FIG. 10 is a side perspective view of a preferred transverse reinforcement beam of a preferred embodiment of the truss reinforcement of the present invention; and

FIG. 11 is a rear perspective view of a preferred embodiment of the present invention showing an alternative embodiment of a diagonal brace of the present invention.

DETAILED DESCRIPTION OF PREFERRED EMBODIMENTS

Set forth below is a description of what is currently believed to be the preferred embodiments or best representative examples of the inventions claimed. Future and present alternatives and modifications to the embodiments and preferred embodiments are contemplated. Any alternatives or modifications which make insubstantial changes in function, purpose, structure or result are intended to be covered by the claims of this patent.

A preferred embodiment of the bolted truss of the present inventions is shown generally as 20 in FIG. 1. The preferred components of preferred truss 20 are shown in FIGS. 1-6 and 11. A preferred embodiment of the lower truss reinforcement of a bolted truss 20 is shown generally as 50 in FIG. 7. Preferred components of preferred lower reinforcement 50 are shown in FIGS. 7-10. It will be understood by those of skill in the art that bolted truss 20 inventions may be used alone or in combination with truss reinforcement inventions 50. Similarly, truss reinforcement inventions 50 may be used alone or in combination with the bolted truss 20 inventions.

By reference to FIGS. 1-6, bolted truss 20 includes a front column 22 and a rear column 24. A plurality of transverse beams 26 and diagonal braces 30 are also provided between front column 22 and rear column 24. In the preferred embodiment, columns 22 and 24 are made from structural channels having a web 21 and flanges 23 and 25. The bottom of front column 22 may be provided with a foot 35 and the bottom of rear column 24 may also be provided with a foot 36. Feet 35 and 26 may be used to secure truss 20 to the floor and may also be incorporated into the truss reinforcement 50 invention, as hereinafter described. It will be understood by those of skill in the art that a wide variety of structural members may be used to practice the present inventions. The above described components are bolted together as hereinafter described to form bolted truss 20.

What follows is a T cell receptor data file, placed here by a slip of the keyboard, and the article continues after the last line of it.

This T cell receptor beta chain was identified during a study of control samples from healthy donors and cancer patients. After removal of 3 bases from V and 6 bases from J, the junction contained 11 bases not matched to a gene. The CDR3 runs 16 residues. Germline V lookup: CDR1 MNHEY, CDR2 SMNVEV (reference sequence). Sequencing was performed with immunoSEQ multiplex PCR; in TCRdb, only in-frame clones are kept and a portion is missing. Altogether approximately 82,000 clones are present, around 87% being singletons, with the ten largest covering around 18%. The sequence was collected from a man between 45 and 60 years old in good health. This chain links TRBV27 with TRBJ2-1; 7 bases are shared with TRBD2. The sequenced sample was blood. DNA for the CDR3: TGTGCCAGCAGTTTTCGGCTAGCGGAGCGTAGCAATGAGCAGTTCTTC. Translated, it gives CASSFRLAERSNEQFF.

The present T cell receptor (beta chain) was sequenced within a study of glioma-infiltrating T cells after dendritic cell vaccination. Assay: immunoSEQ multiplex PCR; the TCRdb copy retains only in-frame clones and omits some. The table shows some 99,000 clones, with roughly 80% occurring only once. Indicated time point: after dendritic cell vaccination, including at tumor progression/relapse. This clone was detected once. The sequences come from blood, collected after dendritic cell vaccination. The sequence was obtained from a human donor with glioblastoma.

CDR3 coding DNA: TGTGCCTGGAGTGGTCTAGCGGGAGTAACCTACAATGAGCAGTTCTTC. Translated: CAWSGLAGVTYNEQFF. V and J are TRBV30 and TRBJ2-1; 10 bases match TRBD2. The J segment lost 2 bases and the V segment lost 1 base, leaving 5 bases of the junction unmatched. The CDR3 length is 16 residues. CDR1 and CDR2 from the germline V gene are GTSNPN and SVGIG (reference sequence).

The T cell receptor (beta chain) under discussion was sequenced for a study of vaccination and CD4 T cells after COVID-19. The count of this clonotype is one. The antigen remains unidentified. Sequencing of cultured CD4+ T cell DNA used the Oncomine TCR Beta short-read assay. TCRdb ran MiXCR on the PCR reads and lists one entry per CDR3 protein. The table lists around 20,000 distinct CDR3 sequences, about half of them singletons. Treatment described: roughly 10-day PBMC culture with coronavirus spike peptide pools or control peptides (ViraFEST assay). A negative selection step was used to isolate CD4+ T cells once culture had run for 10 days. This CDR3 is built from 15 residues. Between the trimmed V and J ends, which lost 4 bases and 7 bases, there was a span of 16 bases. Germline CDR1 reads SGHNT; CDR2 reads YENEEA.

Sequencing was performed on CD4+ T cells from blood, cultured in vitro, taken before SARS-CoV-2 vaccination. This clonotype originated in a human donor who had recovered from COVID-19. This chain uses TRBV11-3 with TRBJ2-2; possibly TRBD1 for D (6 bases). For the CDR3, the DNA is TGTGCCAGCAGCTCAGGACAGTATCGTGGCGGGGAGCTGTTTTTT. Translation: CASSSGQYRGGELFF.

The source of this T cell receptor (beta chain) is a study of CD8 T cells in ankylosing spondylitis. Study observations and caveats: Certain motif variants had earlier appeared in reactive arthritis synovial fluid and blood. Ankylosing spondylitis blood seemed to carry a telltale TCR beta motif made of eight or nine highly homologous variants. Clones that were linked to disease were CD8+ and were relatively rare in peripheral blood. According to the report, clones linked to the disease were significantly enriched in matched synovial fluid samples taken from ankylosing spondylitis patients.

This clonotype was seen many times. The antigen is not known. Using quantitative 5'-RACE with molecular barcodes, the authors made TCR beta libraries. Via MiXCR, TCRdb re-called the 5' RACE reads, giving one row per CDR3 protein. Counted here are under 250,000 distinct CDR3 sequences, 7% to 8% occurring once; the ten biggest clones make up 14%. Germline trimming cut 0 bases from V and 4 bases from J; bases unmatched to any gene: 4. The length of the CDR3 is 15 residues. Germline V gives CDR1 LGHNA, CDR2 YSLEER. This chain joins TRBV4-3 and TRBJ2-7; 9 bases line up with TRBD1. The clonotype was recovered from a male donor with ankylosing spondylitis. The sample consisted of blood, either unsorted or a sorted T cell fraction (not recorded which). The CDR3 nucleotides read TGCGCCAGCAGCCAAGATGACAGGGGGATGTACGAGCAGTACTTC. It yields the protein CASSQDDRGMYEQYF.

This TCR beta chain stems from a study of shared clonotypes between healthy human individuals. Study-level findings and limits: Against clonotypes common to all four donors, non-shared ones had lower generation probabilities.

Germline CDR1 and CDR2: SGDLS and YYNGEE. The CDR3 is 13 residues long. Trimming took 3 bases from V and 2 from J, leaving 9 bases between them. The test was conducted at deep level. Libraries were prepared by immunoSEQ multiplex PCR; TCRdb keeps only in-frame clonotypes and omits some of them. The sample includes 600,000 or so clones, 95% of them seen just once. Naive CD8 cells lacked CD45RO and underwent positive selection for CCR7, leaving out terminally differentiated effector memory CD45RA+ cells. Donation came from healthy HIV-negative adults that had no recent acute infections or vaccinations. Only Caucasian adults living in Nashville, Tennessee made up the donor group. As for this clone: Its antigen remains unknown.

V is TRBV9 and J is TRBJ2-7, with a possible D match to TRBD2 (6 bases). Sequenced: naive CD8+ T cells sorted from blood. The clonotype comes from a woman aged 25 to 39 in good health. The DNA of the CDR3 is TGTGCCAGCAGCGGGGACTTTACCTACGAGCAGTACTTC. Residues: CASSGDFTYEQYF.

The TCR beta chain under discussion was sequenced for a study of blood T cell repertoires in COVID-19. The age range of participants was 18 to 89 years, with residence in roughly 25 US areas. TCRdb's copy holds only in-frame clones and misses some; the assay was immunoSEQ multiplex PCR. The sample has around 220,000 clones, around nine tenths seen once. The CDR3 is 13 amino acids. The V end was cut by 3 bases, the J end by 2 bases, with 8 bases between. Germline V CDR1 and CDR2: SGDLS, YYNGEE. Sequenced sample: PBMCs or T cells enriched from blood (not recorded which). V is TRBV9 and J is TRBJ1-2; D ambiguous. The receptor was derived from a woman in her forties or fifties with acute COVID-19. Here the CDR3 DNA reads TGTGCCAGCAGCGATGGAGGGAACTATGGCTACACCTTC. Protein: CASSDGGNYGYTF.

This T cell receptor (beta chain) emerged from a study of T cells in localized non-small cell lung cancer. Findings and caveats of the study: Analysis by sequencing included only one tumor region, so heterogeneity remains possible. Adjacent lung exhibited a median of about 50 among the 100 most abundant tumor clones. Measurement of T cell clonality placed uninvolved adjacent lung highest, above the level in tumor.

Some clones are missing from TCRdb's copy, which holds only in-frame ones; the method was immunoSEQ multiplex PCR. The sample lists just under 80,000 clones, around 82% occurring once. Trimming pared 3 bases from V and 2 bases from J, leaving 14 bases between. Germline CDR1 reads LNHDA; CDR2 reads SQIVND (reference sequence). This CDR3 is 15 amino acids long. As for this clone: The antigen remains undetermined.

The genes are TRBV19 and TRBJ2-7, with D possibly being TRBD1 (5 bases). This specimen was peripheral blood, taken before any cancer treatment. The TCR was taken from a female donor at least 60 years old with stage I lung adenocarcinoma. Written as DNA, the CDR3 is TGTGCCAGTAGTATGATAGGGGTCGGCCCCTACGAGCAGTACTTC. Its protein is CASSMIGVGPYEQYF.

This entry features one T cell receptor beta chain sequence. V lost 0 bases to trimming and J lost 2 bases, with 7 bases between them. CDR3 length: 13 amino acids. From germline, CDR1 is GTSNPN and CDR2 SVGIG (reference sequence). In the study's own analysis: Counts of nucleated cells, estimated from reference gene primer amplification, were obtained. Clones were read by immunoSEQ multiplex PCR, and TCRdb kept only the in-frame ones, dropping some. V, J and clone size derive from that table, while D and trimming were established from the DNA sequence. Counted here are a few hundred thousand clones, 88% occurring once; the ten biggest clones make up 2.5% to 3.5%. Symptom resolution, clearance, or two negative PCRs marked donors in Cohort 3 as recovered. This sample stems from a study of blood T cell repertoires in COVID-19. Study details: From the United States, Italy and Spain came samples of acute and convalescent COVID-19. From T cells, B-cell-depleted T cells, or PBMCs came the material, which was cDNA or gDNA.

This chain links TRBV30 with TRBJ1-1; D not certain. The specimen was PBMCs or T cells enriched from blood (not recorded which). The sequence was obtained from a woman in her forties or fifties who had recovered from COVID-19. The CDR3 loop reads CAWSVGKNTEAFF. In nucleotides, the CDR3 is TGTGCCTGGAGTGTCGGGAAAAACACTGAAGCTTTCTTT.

A series of stubs 40 are provided on the inside face of front column 22. Rear column 24 is also provided with a series of stubs 40 which are mounted on the opposing inside face of rear column 24. As shown in FIGS. 2, 5 and 6, stub 40 is welded or otherwise secured to the interior of front column 22 along flange 23 and web 21. Stubs 40 on rear columns 24 are similarly mounted. In a preferred embodiment, stubs 40 are formed from structural angles having a horizontal leg 41 and a vertical leg 42, which is provided with a hole 43. The horizontal leg 41 of stub 40 is notched 44 so that it can be securely attached to the inside surface of flange 23 of column 22 by welding or other well known means.